To the bitter end.
The tagline for the last chapter of the Starz Spartacus series describes the long, bloody journey that looms ahead for our titular gladiator as the dark, final season bows on Friday, Jan. 25. The premiere opens many months after Gaius Cludius Glaber was defeated, and the rebel army, led by Spartacus (Liam McIntyre) and his generals Crixus (Manu Bennett), Gannicus (Dustin Clare), and Agron (Dan Feuerriegel), continues to amass victories over Rome.
With the rebel numbers swelling to thousands of freed slaves, and Spartacus more determined than ever to bring down the entire Roman Republic, the horde becomes a force that challenges even the mighty armies of Rome. Together, the rebels engage in one bloody skirmish after another and prepare for the inevitable: a full out war. However, there is discord among the ranks of the rebels, and not everyone agrees on an important issue: are all slave owners evil? Should they all deserve to die?
The premiere, titled “Enemies of Rome,” opens with Spartacus as he continues to assemble a formidable army and outwit Rome’s finest commanders. The desperate powers of Rome are forced to turn to the wealthy and ambitious Marcus Crassus (Simon Merrells) to aid in the campaign against the rebellion.
As we embark on another full season of all the blood, gore, and sex you’ve come to expect and love from the gladiator series, be prepared to meet some new – yet familiar – faces. Most important of them all is a young Julius Caesar (Todd Lasance) who is nothing like the man that history books have painted. He is young, poor, noble, and most importantly, unknown. Don’t expect to hear any utterance of “Et tu, Brutus?” anytime soon, as Caesar plays a much different role in this show. And speaking of expectations: if you thought Spartacus could not possibly get any more violent and gory... well, let's just say you haven't seen anything yet.
“Our take on this classic tale comes to an end with War of the Damned,” creator and executive producer Steven S. DeKnight says. “Yet I am confident that many more iterations of Spartacus shall follow in the years to come. It is a story worth telling and I am deeply honored to have had the opportunity to expose a new generation to it.”
Spartacus: War of the Damned premieres Friday, Jan. 25 at 9 PM ET/PT on Starz.
[Photo Credit: Starz]
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After being cursed by delays The Wolfman Hollywood’s latest spin on the popular werewolf myth finally bares its ugly fangs in theaters this week. Predictably the film is a train wreck of a debacle -- one would expect nothing less from a notoriously troubled production that saw its original director Mark Romanek abandon ship just two weeks before the start of shooting -- but The Wolfman’s problems stem less from the late-game addition of helmer Joe Johnston who at the very least delivered a terrific looking film (its gorgeously eerie Victorian aesthetic evoking a palpable exquisite sense of dread is by far its best feature) than from the misguided efforts of its producer and star Benicio Del Toro.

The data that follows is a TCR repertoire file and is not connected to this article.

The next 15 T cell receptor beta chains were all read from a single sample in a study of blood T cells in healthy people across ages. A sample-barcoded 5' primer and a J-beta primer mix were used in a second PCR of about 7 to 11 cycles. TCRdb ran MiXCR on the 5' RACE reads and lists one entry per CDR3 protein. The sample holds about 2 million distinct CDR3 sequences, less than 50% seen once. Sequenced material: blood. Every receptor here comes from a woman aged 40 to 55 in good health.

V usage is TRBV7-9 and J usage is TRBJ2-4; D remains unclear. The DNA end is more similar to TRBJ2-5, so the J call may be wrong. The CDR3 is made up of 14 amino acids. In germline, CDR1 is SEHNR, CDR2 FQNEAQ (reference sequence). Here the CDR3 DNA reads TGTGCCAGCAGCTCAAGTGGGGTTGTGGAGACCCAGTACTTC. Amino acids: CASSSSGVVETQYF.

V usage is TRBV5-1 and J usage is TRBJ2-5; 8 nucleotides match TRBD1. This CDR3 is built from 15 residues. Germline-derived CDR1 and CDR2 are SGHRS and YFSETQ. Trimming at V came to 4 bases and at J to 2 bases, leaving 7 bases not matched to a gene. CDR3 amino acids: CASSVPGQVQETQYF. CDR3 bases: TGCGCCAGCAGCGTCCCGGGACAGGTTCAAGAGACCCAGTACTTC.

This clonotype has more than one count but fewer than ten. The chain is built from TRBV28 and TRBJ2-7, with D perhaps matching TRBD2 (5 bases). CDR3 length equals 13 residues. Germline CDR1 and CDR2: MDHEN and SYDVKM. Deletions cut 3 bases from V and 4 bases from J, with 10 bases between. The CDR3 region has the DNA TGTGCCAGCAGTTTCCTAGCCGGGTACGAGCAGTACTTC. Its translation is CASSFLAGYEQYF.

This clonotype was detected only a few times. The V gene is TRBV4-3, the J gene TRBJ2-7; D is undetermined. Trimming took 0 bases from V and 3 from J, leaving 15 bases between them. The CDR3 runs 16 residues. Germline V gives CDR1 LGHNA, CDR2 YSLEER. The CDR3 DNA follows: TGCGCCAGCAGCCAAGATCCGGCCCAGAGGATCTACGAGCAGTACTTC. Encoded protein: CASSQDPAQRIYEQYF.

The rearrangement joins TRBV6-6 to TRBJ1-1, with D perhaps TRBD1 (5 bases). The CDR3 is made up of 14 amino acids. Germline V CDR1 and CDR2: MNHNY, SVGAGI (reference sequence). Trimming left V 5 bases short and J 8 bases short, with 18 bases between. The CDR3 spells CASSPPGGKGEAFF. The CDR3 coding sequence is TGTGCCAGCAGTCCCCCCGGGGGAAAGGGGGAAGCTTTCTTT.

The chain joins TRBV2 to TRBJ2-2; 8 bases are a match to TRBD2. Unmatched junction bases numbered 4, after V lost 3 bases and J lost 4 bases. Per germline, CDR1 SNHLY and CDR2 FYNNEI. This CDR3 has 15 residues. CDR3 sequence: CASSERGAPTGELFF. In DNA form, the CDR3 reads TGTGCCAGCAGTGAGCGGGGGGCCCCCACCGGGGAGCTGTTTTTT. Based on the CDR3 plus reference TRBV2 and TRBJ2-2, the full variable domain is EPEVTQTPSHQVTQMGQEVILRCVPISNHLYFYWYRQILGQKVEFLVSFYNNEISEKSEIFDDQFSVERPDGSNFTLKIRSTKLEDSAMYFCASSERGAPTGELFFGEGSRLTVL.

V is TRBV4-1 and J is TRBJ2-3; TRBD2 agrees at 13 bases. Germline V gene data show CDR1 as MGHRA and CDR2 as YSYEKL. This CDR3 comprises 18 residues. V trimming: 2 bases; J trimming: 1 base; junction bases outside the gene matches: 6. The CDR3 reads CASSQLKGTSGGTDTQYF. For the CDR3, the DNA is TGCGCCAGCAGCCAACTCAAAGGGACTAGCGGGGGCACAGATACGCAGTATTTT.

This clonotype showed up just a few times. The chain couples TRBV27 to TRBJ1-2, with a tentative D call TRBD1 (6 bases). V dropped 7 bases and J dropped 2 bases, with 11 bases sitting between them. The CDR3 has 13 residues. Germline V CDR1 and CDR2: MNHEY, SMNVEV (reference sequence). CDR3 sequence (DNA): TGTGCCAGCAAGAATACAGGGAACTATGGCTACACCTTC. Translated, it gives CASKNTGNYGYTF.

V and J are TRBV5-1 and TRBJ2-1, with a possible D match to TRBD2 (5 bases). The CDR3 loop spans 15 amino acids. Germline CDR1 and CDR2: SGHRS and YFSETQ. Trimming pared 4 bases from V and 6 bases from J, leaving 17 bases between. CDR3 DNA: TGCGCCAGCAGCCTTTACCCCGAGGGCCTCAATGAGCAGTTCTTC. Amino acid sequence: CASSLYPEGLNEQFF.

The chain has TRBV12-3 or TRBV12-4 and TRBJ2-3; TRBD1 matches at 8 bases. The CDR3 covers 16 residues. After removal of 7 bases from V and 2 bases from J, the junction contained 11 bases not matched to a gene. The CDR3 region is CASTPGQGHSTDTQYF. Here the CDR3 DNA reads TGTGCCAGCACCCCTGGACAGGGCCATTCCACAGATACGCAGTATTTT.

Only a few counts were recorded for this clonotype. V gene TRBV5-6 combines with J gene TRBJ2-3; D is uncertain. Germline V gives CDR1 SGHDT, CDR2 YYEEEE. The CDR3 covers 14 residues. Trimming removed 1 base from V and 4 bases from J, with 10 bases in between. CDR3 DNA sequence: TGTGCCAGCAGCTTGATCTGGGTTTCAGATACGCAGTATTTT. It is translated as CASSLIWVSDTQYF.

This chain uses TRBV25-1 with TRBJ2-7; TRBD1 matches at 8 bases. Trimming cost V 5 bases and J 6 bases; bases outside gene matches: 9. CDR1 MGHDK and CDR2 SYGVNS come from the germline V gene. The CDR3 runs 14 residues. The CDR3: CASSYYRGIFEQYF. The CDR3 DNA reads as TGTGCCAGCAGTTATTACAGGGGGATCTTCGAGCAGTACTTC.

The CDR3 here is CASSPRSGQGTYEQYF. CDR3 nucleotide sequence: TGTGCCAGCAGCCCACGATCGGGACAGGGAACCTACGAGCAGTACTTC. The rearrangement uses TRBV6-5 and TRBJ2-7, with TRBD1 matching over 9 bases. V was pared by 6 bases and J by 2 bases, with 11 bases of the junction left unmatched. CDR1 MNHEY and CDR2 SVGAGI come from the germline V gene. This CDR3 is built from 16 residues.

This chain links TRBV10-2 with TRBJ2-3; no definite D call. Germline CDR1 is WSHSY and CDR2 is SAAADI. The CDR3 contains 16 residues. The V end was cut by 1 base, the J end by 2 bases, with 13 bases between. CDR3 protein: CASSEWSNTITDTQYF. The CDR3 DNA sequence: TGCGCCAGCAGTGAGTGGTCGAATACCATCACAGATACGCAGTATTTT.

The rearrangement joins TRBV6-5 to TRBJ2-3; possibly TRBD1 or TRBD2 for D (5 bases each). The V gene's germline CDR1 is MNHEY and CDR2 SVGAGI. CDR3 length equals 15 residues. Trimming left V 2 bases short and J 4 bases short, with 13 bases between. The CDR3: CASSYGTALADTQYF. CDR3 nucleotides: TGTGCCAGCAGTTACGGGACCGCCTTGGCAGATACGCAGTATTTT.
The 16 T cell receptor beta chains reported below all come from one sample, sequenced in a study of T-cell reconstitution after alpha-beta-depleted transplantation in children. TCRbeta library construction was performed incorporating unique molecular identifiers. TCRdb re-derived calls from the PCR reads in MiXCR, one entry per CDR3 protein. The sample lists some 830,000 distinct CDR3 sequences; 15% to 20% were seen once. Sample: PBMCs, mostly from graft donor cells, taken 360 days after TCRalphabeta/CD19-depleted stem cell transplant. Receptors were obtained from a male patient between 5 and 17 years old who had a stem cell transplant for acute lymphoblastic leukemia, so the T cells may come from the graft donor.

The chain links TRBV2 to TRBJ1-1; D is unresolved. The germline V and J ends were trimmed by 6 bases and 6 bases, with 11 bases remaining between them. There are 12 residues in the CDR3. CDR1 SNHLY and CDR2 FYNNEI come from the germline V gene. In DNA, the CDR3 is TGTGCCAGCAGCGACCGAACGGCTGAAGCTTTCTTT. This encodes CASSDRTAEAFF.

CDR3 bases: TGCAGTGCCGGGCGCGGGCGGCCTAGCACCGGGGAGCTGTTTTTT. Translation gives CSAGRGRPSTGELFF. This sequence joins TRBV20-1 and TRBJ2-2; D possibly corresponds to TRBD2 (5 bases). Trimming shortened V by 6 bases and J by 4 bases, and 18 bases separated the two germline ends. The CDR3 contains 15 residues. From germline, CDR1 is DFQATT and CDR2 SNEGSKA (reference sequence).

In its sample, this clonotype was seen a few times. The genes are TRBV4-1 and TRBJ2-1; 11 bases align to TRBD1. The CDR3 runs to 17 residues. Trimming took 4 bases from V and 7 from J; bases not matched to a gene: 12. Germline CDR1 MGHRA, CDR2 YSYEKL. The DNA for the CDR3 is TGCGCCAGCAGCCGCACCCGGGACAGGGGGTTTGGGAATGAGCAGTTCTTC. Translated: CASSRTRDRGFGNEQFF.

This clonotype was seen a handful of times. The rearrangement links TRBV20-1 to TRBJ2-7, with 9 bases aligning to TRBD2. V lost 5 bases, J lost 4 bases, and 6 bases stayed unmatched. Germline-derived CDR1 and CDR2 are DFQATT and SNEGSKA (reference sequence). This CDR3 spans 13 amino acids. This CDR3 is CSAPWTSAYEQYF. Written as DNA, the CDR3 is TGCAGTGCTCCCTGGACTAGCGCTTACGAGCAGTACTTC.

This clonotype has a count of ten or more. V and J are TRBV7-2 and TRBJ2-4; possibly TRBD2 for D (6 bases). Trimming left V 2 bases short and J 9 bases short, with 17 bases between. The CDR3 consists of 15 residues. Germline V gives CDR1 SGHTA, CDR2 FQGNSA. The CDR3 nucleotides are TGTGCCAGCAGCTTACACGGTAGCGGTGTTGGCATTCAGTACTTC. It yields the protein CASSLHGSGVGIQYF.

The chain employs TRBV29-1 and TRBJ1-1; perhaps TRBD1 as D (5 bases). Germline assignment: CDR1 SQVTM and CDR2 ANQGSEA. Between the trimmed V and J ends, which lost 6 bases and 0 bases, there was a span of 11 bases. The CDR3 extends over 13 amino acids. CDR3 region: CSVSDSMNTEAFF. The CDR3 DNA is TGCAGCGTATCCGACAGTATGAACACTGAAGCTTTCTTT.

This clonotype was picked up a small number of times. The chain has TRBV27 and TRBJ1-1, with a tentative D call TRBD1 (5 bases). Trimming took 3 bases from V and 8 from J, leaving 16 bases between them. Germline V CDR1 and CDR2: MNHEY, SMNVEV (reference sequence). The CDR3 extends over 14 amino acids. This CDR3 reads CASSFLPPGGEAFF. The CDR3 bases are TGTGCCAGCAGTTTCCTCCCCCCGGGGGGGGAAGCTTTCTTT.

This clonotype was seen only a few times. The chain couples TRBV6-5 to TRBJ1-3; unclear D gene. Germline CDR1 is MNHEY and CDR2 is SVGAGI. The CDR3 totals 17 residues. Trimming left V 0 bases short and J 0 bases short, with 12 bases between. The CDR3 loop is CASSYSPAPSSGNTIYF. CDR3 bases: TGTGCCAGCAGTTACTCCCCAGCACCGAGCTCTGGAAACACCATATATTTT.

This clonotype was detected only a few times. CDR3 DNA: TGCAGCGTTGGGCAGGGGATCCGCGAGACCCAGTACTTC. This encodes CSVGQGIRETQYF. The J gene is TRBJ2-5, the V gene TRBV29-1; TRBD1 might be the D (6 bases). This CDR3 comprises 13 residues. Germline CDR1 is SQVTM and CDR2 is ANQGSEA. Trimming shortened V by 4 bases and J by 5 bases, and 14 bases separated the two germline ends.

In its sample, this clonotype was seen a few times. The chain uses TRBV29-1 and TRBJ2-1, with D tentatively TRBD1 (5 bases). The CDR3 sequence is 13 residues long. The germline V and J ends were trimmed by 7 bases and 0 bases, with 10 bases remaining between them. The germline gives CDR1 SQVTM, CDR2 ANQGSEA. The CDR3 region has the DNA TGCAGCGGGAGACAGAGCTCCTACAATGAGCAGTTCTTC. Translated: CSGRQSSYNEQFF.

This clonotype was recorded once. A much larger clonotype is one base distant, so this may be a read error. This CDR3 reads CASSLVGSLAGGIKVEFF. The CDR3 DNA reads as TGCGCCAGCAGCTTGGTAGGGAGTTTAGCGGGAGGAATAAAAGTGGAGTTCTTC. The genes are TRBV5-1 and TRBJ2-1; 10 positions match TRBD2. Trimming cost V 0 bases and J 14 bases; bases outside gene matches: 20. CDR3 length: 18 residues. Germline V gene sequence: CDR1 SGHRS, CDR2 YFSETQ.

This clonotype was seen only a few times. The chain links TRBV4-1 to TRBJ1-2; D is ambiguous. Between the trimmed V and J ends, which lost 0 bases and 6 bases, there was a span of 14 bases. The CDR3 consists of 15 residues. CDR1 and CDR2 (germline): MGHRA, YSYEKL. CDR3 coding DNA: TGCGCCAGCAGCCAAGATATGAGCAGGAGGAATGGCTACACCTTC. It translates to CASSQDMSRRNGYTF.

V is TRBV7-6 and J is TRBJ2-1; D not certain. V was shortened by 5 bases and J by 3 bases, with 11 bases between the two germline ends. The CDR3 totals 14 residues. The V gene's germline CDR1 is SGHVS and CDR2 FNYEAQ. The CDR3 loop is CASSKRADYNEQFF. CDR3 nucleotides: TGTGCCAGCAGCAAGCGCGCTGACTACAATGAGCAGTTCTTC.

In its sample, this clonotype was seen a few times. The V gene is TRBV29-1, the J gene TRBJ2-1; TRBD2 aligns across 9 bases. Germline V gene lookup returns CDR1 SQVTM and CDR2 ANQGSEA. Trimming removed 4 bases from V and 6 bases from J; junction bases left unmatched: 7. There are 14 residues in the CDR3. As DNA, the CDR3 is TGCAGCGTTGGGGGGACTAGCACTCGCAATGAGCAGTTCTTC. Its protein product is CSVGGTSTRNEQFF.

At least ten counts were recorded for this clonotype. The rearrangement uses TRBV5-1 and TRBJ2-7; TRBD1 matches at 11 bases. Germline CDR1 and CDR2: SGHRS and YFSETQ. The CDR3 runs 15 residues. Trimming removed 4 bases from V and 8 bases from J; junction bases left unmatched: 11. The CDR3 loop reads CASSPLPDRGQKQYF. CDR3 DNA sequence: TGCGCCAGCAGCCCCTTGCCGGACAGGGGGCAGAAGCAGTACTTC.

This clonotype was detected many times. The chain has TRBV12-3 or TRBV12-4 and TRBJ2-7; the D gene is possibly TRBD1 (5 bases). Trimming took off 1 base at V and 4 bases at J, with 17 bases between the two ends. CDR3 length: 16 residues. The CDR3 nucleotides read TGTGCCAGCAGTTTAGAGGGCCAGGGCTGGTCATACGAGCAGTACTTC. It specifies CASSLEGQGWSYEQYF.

The Wolfman is the brainchild of Del Toro an ardent horror fan who conceived the film as an homage of sorts to the low-budget “monster movies” from the ‘30s and ‘40s that he loved dearly as a child. It’s fashioned as a loose remake of 1941’s The Wolf Man a film that both established Lon Chaney Jr.’s performance as the definitive take on the character and introduced aspects of the werewolf legend now considered sacrosanct. The notion that a werewolf can be felled by an item made from silver for example owes its origin to The Wolf Man.
But Del Toro feels all wrong in the role of Lawrence Talbot the prodigal son of a 19th-century English aristocrat whose fateful encounter with a bloodthirsty lycan the same creature that brutally murdered his brother just days prior triggers his unwitting initiation into the accursed tribe of feral man-beasts. Del Toro's resume of low-key understated performances marked by a muttering often imperceptible delivery in films like Traffic and The Usual Suspects suggests a skill set better suited to playing another famous movie monster one significantly less loquacious than his character in this movie. Seriously -- the guy should have remade Frankenstein instead.
Playing an American-bred (but English-born we’re told) character in an 1890 setting looking uncomfortable in period attire surrounded by such “proper” British actors as Sir Anthony Hopkins and Emily Blunt and fully annunciating all of his line readings for the first time that I can recall Del Toro appears hopelessly out of place in The Wolfman.
Things only get worse unfortunately when Del Toro’s character transforms into the dreaded werewolf. Each time the moon is full the film transitions with increasing ridiculousness from a somber Victorian drama into a hard-core horror flick replete with grisly shots of torn flesh exposed spines and severed limbs. The first overly gruesome attack triggers a kind of nervous laugh more from the shock than anything else. The second invites an amused uneasy chuckle which soon snowballs into an outright belly laugh. And the effect soon spreads to the dialogue the outrageous gore rendering the film's mannered melodrama strangely hysterical.
Of all the Wolfman players only Hopkins seems to get the joke reveling in his manipulative mischief as Talbot's inappropriately glib stoutly aloof father. If only he'd let his castmates in on it.